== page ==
1. Invite parents to write to you about their child.  At the beginning of the year, I asked parents to write a note telling me about their child. I invited them to tell me the special things they wanted me as the teacher to know – to include their successes and proud moments. Perhaps even share the goals they have for their child, information about siblings, their feelings about homework, etc. This information was helpful to me to get to know the child better. Parents really appreciated the chance to tell about their child, and it set the stage for open communications with the parents. I hope you will try it.
  2. Take pictures of students involved in classroom routines. Share these at Open House or other such events. Seeing DEAR time, small groups, math centers, partner work, math daily routines, number talks, science explorations, recess, music, library, computer lab, PE, and assemblies gives them a better picture of what their child is involved in day-to-day.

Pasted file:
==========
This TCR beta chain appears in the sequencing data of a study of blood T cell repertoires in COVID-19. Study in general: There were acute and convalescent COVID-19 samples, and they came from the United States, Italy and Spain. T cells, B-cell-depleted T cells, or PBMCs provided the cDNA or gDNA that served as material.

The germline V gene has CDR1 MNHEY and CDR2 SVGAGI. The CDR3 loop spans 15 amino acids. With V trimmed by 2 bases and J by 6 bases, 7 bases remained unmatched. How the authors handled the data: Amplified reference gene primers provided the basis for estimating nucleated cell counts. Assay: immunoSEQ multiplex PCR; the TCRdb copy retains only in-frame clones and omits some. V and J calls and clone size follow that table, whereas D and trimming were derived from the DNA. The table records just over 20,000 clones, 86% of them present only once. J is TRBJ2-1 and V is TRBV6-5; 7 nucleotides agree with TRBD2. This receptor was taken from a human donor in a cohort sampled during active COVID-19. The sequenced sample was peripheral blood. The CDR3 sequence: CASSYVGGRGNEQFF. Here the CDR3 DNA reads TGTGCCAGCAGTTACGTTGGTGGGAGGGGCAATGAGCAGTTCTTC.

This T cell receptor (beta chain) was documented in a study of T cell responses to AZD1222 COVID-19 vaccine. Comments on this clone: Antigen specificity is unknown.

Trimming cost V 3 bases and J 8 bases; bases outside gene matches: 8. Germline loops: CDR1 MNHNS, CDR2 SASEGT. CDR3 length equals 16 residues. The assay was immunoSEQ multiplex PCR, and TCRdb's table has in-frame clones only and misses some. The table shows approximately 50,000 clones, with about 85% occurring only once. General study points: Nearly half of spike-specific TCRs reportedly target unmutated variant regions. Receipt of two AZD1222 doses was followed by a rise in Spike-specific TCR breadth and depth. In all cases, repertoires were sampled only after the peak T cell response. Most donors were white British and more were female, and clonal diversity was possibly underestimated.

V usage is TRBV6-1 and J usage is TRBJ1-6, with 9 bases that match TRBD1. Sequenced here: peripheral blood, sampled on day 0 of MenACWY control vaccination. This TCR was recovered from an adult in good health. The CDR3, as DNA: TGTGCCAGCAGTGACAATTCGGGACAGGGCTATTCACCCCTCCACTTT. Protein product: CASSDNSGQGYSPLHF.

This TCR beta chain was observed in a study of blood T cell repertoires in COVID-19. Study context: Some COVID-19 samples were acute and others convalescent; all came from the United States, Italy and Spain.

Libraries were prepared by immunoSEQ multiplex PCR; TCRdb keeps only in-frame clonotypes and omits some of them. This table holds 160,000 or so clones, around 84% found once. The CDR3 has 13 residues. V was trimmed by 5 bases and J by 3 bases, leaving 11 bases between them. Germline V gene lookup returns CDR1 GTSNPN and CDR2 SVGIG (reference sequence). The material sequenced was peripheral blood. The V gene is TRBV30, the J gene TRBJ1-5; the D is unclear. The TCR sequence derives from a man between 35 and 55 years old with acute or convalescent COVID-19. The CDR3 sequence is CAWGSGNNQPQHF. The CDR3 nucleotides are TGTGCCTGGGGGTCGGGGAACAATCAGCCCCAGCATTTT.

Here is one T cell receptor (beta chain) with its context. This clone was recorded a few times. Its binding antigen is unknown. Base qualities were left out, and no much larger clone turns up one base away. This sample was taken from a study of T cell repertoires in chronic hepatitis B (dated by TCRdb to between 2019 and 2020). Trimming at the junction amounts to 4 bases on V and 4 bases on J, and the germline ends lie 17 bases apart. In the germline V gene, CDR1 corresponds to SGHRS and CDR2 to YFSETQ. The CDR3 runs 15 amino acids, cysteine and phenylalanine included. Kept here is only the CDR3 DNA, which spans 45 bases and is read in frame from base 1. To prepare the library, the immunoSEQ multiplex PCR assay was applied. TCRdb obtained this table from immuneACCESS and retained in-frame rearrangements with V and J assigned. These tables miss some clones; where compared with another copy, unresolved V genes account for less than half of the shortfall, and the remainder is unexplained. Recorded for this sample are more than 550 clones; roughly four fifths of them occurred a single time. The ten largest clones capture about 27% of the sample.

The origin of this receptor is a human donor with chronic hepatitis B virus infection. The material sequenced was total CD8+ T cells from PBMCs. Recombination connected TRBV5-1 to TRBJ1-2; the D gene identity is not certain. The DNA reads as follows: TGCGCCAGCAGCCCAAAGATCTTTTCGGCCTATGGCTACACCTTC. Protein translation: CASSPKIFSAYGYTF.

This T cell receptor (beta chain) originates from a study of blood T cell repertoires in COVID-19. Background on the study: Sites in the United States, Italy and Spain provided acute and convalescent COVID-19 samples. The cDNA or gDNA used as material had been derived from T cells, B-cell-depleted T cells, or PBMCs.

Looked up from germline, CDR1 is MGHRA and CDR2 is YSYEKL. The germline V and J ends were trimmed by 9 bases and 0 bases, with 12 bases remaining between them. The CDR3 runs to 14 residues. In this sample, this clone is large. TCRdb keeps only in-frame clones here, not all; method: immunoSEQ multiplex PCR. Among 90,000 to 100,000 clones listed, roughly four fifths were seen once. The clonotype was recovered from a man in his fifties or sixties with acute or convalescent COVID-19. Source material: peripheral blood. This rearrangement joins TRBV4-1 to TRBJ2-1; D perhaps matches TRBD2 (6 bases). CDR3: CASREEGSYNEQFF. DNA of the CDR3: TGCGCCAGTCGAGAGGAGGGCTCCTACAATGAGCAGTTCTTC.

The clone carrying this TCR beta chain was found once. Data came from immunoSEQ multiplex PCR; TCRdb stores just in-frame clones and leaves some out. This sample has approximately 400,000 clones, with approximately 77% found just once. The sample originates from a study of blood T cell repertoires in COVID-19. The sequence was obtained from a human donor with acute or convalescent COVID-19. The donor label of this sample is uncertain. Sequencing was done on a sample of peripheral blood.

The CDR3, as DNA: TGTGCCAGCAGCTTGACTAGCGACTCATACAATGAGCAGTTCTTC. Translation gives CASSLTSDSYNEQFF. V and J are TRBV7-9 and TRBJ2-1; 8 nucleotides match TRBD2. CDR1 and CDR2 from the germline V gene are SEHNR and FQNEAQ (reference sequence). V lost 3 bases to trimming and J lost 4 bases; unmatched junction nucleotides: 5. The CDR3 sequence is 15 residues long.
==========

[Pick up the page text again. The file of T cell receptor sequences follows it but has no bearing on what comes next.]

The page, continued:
3. Continue taking pictures throughout the year. Use them for a type of scrapbook.  With the students’ help, we put together a memory book of the year’s events at school, which I did for several years. I took lots of pictures (even of routine things like eating lunch, lining up, library time, where we put our coats, etc.). Every couple of months I printed the pictures and students chose 1 or 2 to write about. After editing the writing, the pictures and written captions were put together in a memory book (big scrapbook). We added borders, stickers, and other scrapbooking type visuals. We tried to finish the main parts of it by February so it was ready to share with the parents. It was available for viewing at conference times, and students could check it out to take home for parents to see.  It was especially valuable to those parents who were not able to visit school.  I put a few comment pages in the back for parents to leave notes. You wouldn’t believe how many had a much better understanding of the complex day-to-day school events and appreciated the chance to see what really goes on at school all day. After 2-3 years of making a book version, I changed it to a digital format (power point). This way parents could each get a copy. With a digital version, you have the capability of importing graphics, etc. to make it “fancy.” I still have my books and will always cherish them.